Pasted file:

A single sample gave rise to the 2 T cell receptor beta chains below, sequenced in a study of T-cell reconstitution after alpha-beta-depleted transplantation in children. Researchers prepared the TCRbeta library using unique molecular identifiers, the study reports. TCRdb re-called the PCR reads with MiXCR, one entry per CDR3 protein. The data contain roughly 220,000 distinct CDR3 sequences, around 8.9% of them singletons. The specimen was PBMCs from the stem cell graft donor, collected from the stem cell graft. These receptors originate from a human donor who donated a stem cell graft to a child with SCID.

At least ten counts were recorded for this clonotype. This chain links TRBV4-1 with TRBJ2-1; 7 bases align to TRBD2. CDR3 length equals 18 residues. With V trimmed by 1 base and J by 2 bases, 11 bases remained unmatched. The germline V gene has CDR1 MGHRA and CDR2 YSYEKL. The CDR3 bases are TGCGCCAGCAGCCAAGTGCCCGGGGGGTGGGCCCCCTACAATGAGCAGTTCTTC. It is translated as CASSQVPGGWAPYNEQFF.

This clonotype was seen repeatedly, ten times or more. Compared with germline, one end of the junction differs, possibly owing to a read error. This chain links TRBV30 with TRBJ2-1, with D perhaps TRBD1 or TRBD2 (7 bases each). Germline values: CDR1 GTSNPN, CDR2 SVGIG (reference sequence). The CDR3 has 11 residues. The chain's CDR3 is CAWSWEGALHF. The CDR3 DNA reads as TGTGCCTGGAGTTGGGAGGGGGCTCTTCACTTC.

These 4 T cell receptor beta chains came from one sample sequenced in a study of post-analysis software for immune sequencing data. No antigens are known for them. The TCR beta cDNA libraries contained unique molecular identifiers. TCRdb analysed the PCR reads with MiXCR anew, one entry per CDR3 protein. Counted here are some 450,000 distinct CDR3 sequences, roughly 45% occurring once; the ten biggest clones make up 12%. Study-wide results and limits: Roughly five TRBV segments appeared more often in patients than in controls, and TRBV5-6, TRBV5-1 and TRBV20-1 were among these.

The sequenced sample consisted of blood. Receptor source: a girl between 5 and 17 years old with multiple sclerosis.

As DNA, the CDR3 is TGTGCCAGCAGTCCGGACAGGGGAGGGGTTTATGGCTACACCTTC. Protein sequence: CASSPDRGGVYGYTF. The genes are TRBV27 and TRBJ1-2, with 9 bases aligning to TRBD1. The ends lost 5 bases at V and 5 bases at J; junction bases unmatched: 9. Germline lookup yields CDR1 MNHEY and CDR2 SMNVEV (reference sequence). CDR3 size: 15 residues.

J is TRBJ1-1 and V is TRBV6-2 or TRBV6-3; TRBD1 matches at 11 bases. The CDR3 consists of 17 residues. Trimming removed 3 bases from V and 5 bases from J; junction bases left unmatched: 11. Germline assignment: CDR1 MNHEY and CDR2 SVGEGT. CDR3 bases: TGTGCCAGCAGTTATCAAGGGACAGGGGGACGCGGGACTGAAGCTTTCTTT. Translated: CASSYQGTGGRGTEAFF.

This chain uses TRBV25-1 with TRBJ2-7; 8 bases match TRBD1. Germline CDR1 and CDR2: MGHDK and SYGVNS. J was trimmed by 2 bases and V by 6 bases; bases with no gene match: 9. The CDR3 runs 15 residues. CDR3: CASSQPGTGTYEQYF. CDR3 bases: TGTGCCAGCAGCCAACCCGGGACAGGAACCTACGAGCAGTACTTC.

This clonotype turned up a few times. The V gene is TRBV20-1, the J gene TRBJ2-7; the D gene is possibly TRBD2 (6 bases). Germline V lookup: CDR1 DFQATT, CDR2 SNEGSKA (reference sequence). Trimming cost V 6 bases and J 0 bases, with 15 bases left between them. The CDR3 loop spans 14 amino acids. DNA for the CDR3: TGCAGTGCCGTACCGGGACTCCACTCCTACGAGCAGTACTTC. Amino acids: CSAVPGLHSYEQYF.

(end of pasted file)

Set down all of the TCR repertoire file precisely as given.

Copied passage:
A single sample gave rise to the 2 T cell receptor beta chains below, sequenced in a study of T-cell reconstitution after alpha-beta-depleted transplantation in children. Researchers prepared the TCRbeta library using unique molecular identifiers, the study reports. TCRdb re-called the PCR reads with MiXCR, one entry per CDR3 protein. The data contain roughly 220,000 distinct CDR3 sequences, around 8.9% of them singletons. The specimen was PBMCs from the stem cell graft donor, collected from the stem cell graft. These receptors originate from a human donor who donated a stem cell graft to a child with SCID.

At least ten counts were recorded for this clonotype. This chain links TRBV4-1 with TRBJ2-1; 7 bases align to TRBD2. CDR3 length equals 18 residues. With V trimmed by 1 base and J by 2 bases, 11 bases remained unmatched. The germline V gene has CDR1 MGHRA and CDR2 YSYEKL. The CDR3 bases are TGCGCCAGCAGCCAAGTGCCCGGGGGGTGGGCCCCCTACAATGAGCAGTTCTTC. It is translated as CASSQVPGGWAPYNEQFF.

This clonotype was seen repeatedly, ten times or more. Compared with germline, one end of the junction differs, possibly owing to a read error. This chain links TRBV30 with TRBJ2-1, with D perhaps TRBD1 or TRBD2 (7 bases each). Germline values: CDR1 GTSNPN, CDR2 SVGIG (reference sequence). The CDR3 has 11 residues. The chain's CDR3 is CAWSWEGALHF. The CDR3 DNA reads as TGTGCCTGGAGTTGGGAGGGGGCTCTTCACTTC.

These 4 T cell receptor beta chains came from one sample sequenced in a study of post-analysis software for immune sequencing data. No antigens are known for them. The TCR beta cDNA libraries contained unique molecular identifiers. TCRdb analysed the PCR reads with MiXCR anew, one entry per CDR3 protein. Counted here are some 450,000 distinct CDR3 sequences, roughly 45% occurring once; the ten biggest clones make up 12%. Study-wide results and limits: Roughly five TRBV segments appeared more often in patients than in controls, and TRBV5-6, TRBV5-1 and TRBV20-1 were among these.

The sequenced sample consisted of blood. Receptor source: a girl between 5 and 17 years old with multiple sclerosis.

As DNA, the CDR3 is TGTGCCAGCAGTCCGGACAGGGGAGGGGTTTATGGCTACACCTTC. Protein sequence: CASSPDRGGVYGYTF. The genes are TRBV27 and TRBJ1-2, with 9 bases aligning to TRBD1. The ends lost 5 bases at V and 5 bases at J; junction bases unmatched: 9. Germline lookup yields CDR1 MNHEY and CDR2 SMNVEV (reference sequence). CDR3 size: 15 residues.

J is TRBJ1-1 and V is TRBV6-2 or TRBV6-3; TRBD1 matches at 11 bases. The CDR3 consists of 17 residues. Trimming removed 3 bases from V and 5 bases from J; junction bases left unmatched: 11. Germline assignment: CDR1 MNHEY and CDR2 SVGEGT. CDR3 bases: TGTGCCAGCAGTTATCAAGGGACAGGGGGACGCGGGACTGAAGCTTTCTTT. Translated: CASSYQGTGGRGTEAFF.

This chain uses TRBV25-1 with TRBJ2-7; 8 bases match TRBD1. Germline CDR1 and CDR2: MGHDK and SYGVNS. J was trimmed by 2 bases and V by 6 bases; bases with no gene match: 9. The CDR3 runs 15 residues. CDR3: CASSQPGTGTYEQYF. CDR3 bases: TGTGCCAGCAGCCAACCCGGGACAGGAACCTACGAGCAGTACTTC.

This clonotype turned up a few times. The V gene is TRBV20-1, the J gene TRBJ2-7; the D gene is possibly TRBD2 (6 bases). Germline V lookup: CDR1 DFQATT, CDR2 SNEGSKA (reference sequence). Trimming cost V 6 bases and J 0 bases, with 15 bases left between them. The CDR3 loop spans 14 amino acids. DNA for the CDR3: TGCAGTGCCGTACCGGGACTCCACTCCTACGAGCAGTACTTC. Amino acids: CSAVPGLHSYEQYF.